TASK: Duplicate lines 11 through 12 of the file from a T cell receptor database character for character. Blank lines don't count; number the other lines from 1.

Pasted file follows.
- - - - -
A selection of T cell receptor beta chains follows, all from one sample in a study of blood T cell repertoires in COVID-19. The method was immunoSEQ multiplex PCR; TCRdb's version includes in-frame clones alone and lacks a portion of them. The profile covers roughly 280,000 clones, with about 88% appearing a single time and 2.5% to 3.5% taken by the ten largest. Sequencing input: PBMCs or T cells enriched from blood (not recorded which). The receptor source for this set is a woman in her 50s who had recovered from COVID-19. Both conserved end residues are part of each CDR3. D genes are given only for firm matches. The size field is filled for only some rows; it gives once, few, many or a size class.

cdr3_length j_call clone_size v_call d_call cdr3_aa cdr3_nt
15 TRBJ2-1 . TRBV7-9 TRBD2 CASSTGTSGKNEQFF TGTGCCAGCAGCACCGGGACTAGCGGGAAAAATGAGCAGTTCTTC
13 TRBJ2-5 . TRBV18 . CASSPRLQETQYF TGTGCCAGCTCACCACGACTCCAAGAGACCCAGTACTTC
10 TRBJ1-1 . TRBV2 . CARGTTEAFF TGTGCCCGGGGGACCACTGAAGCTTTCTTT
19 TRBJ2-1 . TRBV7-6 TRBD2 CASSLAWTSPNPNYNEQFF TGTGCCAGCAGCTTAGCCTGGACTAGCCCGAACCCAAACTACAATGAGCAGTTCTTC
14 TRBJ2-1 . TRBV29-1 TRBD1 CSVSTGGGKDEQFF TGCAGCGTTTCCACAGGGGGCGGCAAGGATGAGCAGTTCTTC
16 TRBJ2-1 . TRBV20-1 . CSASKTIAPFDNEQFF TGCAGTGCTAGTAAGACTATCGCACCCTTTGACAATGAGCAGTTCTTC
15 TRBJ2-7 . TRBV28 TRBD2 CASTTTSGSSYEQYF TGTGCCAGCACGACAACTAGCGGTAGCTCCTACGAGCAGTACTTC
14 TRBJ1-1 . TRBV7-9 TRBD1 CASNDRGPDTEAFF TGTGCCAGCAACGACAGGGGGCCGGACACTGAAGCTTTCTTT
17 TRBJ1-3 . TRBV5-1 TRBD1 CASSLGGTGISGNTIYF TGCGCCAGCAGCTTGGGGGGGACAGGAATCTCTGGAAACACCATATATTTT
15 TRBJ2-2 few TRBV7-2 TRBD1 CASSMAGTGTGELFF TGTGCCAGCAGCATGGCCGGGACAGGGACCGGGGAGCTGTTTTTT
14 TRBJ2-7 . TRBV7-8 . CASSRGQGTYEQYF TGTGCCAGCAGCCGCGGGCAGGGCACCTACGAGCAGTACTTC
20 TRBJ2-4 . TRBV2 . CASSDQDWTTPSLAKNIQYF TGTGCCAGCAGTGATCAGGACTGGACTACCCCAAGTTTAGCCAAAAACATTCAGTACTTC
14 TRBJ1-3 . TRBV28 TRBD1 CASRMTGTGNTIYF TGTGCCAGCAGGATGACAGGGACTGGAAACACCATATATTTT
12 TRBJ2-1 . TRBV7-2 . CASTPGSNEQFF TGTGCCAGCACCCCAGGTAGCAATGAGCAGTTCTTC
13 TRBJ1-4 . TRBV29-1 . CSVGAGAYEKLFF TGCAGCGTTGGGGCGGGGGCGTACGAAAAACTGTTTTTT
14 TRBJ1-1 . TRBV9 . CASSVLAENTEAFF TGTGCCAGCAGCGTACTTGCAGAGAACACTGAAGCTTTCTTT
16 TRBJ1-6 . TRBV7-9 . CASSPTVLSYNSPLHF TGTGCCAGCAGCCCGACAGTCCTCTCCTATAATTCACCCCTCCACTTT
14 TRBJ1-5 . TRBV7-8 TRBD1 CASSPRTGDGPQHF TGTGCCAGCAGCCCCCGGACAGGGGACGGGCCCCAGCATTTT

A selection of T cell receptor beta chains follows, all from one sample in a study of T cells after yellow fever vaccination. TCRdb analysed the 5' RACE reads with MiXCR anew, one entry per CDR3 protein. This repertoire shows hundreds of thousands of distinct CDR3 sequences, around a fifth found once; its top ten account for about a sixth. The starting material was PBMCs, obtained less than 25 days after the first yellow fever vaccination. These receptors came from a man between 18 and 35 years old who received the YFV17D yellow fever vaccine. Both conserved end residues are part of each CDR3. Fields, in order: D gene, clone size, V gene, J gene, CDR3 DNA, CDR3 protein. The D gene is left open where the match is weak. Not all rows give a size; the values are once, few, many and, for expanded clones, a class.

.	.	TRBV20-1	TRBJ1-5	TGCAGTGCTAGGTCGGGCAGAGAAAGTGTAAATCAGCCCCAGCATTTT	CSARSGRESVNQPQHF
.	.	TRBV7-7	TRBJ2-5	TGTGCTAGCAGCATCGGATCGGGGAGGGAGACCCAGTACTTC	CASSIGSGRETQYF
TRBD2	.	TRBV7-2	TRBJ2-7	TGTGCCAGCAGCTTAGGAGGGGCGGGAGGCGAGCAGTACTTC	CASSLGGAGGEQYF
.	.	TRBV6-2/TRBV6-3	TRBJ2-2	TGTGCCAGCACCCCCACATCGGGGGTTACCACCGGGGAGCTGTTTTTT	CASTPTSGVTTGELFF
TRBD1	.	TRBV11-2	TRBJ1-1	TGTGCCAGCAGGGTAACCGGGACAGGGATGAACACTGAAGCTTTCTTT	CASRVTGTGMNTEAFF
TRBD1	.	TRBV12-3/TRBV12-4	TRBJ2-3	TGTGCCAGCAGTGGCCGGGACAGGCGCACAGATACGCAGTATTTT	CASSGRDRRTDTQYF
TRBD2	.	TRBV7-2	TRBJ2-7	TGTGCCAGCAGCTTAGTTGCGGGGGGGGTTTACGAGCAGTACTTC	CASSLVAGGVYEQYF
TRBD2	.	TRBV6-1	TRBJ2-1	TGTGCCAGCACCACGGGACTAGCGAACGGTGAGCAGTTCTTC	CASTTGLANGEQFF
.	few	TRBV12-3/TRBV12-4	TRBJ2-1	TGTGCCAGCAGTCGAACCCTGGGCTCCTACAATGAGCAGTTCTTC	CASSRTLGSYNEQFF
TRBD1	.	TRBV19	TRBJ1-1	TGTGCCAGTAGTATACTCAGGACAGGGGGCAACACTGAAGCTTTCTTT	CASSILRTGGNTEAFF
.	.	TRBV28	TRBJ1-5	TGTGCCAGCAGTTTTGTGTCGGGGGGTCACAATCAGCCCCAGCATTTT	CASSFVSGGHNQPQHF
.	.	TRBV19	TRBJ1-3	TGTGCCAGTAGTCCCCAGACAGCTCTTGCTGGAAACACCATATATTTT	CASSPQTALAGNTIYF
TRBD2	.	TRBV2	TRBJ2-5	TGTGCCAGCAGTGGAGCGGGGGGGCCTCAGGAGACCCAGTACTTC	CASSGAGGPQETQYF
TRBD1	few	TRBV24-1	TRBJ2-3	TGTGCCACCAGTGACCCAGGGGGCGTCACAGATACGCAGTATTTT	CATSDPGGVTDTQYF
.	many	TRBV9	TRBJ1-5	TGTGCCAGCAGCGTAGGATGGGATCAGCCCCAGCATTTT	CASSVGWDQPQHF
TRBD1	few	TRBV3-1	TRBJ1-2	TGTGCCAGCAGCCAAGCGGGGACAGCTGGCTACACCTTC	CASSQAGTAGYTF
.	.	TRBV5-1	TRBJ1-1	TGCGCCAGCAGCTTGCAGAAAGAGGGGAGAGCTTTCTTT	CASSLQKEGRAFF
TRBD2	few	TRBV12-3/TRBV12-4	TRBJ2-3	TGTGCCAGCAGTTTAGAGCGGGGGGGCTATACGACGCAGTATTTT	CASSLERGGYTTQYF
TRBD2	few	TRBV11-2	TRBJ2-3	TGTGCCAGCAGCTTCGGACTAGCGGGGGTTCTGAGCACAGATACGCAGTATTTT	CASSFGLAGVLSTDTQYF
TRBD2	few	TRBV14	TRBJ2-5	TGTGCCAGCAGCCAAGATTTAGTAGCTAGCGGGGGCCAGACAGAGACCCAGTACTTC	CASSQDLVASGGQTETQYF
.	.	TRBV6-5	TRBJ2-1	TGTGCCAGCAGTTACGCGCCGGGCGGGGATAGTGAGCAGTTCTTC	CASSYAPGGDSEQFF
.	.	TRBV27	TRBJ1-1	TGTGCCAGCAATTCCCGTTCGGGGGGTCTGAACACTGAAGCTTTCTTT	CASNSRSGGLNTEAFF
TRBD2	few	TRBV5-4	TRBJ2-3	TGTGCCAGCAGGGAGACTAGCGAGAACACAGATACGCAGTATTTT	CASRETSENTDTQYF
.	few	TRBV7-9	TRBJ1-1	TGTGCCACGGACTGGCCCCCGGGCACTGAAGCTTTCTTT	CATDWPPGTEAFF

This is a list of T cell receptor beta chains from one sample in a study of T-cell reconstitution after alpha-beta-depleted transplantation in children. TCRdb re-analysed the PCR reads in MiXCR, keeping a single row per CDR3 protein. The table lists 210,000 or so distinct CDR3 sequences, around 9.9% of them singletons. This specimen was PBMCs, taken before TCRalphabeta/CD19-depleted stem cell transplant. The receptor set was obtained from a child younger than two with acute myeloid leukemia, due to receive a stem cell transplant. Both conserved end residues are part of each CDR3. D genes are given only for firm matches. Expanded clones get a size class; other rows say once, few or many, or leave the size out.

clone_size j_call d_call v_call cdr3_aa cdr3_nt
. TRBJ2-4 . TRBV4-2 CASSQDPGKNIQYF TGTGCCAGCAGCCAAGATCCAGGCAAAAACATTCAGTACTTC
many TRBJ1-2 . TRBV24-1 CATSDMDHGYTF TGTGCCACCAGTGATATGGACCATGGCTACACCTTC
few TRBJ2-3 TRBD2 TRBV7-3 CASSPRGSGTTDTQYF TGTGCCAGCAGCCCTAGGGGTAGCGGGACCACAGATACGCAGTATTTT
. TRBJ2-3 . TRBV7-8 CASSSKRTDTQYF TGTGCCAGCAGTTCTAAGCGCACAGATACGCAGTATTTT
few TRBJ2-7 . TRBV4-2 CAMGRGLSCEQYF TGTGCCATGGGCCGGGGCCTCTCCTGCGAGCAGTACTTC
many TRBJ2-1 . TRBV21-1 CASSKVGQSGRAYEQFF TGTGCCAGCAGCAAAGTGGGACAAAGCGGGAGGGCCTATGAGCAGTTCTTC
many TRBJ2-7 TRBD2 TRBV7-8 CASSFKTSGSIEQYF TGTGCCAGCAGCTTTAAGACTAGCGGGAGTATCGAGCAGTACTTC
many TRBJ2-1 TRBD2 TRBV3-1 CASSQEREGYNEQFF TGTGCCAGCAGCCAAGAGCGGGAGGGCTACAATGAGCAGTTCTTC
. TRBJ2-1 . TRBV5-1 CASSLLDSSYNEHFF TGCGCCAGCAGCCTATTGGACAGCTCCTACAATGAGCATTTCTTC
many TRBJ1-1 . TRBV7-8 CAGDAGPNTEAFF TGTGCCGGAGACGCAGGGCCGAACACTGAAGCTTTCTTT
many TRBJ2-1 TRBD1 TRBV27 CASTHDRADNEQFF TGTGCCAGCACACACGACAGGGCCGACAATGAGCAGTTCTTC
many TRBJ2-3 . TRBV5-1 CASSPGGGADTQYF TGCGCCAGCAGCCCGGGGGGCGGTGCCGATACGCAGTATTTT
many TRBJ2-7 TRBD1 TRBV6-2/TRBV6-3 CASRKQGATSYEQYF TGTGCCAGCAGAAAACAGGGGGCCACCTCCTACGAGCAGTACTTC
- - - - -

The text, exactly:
17 TRBJ1-3 . TRBV5-1 TRBD1 CASSLGGTGISGNTIYF TGCGCCAGCAGCTTGGGGGGGACAGGAATCTCTGGAAACACCATATATTTT
15 TRBJ2-2 few TRBV7-2 TRBD1 CASSMAGTGTGELFF TGTGCCAGCAGCATGGCCGGGACAGGGACCGGGGAGCTGTTTTTT